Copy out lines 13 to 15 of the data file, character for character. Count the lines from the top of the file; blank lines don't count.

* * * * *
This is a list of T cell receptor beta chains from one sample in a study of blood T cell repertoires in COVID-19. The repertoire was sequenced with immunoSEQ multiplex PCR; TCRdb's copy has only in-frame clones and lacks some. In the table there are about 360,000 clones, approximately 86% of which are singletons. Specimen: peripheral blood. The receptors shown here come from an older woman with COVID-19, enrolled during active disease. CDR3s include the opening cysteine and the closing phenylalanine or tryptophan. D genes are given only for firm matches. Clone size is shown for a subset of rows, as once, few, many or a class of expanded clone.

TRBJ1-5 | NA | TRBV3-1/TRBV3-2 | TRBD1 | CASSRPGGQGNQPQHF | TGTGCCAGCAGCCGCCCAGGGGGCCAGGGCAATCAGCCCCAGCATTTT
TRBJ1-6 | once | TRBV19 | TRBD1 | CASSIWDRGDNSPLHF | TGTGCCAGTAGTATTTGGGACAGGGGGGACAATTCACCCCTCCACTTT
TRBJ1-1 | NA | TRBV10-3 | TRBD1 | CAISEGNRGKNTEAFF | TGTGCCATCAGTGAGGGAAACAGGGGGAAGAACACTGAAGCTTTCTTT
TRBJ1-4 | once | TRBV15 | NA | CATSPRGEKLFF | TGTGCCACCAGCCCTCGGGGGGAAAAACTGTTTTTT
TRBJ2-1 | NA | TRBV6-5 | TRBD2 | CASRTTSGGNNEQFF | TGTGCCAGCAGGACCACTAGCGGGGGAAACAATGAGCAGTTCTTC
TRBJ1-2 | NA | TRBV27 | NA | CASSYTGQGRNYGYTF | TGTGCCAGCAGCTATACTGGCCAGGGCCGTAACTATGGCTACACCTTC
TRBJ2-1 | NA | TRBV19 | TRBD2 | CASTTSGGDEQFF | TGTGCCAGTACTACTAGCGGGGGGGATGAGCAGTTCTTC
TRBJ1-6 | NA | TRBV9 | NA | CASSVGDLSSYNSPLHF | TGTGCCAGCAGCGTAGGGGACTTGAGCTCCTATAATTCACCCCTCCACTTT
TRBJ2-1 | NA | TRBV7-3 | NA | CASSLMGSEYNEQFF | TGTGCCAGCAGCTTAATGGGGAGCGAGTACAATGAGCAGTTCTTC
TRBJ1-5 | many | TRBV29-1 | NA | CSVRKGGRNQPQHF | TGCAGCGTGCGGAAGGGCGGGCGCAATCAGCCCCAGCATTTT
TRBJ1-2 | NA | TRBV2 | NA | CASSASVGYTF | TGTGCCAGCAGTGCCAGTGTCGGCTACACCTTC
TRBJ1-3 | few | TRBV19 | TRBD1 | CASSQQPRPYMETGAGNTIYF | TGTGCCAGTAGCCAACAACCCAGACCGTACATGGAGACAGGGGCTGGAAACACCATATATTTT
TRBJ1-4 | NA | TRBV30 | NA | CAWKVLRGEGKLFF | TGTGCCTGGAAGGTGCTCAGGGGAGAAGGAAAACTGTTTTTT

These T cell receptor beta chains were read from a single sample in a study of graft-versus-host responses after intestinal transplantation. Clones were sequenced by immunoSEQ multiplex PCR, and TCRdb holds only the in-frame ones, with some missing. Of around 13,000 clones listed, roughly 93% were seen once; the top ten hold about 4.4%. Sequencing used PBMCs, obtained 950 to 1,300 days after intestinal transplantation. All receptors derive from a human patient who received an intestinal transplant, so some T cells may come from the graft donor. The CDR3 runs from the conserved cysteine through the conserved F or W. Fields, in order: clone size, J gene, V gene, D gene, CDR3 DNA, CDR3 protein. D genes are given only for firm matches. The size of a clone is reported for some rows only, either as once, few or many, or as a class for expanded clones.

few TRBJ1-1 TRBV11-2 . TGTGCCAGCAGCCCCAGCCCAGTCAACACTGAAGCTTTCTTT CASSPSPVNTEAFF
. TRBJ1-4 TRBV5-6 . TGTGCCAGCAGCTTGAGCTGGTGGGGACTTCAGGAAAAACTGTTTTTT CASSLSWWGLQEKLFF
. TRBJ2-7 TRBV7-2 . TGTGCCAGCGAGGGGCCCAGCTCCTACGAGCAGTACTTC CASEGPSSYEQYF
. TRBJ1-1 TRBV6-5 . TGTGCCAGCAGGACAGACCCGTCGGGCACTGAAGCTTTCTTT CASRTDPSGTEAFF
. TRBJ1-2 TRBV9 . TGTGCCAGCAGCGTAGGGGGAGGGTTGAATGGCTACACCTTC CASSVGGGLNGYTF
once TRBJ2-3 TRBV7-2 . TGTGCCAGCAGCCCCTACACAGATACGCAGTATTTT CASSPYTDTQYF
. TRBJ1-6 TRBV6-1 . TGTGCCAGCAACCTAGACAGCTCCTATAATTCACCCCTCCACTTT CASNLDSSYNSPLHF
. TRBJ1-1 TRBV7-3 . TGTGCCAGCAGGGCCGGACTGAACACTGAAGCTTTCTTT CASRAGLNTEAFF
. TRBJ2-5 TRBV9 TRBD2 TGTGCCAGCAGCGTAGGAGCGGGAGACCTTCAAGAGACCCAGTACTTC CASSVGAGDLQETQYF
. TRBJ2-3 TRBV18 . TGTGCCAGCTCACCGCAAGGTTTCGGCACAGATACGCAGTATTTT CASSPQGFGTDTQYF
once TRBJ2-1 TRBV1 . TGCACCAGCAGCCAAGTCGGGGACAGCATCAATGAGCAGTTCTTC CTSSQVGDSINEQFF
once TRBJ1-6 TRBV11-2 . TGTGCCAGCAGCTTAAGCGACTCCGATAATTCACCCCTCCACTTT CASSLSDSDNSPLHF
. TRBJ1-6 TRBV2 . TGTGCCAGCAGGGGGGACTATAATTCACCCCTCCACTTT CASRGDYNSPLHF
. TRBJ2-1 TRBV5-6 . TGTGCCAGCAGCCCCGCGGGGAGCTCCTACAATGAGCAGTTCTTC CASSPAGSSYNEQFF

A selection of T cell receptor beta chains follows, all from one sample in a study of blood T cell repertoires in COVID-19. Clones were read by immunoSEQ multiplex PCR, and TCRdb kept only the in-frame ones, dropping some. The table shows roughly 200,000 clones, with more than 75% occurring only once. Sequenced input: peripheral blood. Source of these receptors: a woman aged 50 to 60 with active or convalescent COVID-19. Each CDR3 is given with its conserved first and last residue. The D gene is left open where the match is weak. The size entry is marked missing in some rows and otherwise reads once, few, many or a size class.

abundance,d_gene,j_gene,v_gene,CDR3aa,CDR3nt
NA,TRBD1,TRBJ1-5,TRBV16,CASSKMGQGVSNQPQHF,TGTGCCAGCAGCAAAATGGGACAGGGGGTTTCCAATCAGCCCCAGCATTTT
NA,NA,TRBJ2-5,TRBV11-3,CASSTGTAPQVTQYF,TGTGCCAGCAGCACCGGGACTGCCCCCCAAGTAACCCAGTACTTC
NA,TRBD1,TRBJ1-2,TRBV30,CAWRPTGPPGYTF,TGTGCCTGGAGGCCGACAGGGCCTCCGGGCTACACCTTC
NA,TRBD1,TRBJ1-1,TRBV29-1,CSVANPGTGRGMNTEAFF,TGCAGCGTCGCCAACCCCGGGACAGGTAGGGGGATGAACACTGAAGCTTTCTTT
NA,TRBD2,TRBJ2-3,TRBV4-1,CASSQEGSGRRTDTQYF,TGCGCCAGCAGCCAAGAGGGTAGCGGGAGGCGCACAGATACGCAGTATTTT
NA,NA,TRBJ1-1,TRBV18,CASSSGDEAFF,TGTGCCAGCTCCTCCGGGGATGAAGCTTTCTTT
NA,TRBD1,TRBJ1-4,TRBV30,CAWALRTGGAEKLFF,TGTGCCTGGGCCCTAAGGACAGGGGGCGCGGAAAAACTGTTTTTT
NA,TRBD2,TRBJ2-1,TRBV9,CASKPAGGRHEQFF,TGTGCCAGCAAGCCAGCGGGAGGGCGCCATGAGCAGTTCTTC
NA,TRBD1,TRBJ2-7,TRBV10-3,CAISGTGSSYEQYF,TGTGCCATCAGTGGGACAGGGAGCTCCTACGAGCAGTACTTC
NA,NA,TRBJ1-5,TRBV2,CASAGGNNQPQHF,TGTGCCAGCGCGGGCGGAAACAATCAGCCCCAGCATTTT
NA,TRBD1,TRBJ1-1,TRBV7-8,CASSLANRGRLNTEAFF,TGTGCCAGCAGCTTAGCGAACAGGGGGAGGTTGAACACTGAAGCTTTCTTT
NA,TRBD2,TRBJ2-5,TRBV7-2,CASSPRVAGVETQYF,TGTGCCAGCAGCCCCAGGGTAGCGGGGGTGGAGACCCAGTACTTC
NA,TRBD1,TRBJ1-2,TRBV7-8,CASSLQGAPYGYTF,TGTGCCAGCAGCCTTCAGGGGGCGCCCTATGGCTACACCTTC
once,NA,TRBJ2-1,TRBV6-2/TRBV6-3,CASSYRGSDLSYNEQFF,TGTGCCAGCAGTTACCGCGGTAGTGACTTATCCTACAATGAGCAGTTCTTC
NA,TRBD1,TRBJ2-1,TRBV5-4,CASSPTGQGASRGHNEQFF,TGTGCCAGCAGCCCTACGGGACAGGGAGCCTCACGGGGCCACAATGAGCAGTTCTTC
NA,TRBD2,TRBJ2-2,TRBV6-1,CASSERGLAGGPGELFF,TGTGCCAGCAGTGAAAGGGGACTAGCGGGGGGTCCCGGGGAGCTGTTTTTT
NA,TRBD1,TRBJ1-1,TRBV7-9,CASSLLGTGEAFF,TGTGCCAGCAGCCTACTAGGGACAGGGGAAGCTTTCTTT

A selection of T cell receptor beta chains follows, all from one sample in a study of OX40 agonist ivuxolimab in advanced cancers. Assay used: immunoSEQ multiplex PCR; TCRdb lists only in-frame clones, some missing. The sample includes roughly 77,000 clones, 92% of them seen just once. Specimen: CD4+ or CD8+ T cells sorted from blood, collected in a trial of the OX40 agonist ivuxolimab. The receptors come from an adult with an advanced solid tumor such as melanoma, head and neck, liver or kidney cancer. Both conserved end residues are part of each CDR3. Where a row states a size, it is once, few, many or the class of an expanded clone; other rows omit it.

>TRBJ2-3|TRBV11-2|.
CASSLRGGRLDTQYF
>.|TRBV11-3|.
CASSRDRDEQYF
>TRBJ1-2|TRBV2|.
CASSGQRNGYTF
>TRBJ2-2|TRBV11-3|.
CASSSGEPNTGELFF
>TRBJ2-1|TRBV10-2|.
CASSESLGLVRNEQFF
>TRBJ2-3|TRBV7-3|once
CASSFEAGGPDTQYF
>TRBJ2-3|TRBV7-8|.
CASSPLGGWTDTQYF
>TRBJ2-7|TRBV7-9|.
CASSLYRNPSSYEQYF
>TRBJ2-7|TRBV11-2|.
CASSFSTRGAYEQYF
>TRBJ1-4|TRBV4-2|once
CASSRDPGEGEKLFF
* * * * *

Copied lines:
TRBJ1-3 | few | TRBV19 | TRBD1 | CASSQQPRPYMETGAGNTIYF | TGTGCCAGTAGCCAACAACCCAGACCGTACATGGAGACAGGGGCTGGAAACACCATATATTTT
TRBJ1-4 | NA | TRBV30 | NA | CAWKVLRGEGKLFF | TGTGCCTGGAAGGTGCTCAGGGGAGAAGGAAAACTGTTTTTT

These T cell receptor beta chains were read from a single sample in a study of graft-versus-host responses after intestinal transplantation. Clones were sequenced by immunoSEQ multiplex PCR, and TCRdb holds only the in-frame ones, with some missing. Of around 13,000 clones listed, roughly 93% were seen once; the top ten hold about 4.4%. Sequencing used PBMCs, obtained 950 to 1,300 days after intestinal transplantation. All receptors derive from a human patient who received an intestinal transplant, so some T cells may come from the graft donor. The CDR3 runs from the conserved cysteine through the conserved F or W. Fields, in order: clone size, J gene, V gene, D gene, CDR3 DNA, CDR3 protein. D genes are given only for firm matches. The size of a clone is reported for some rows only, either as once, few or many, or as a class for expanded clones.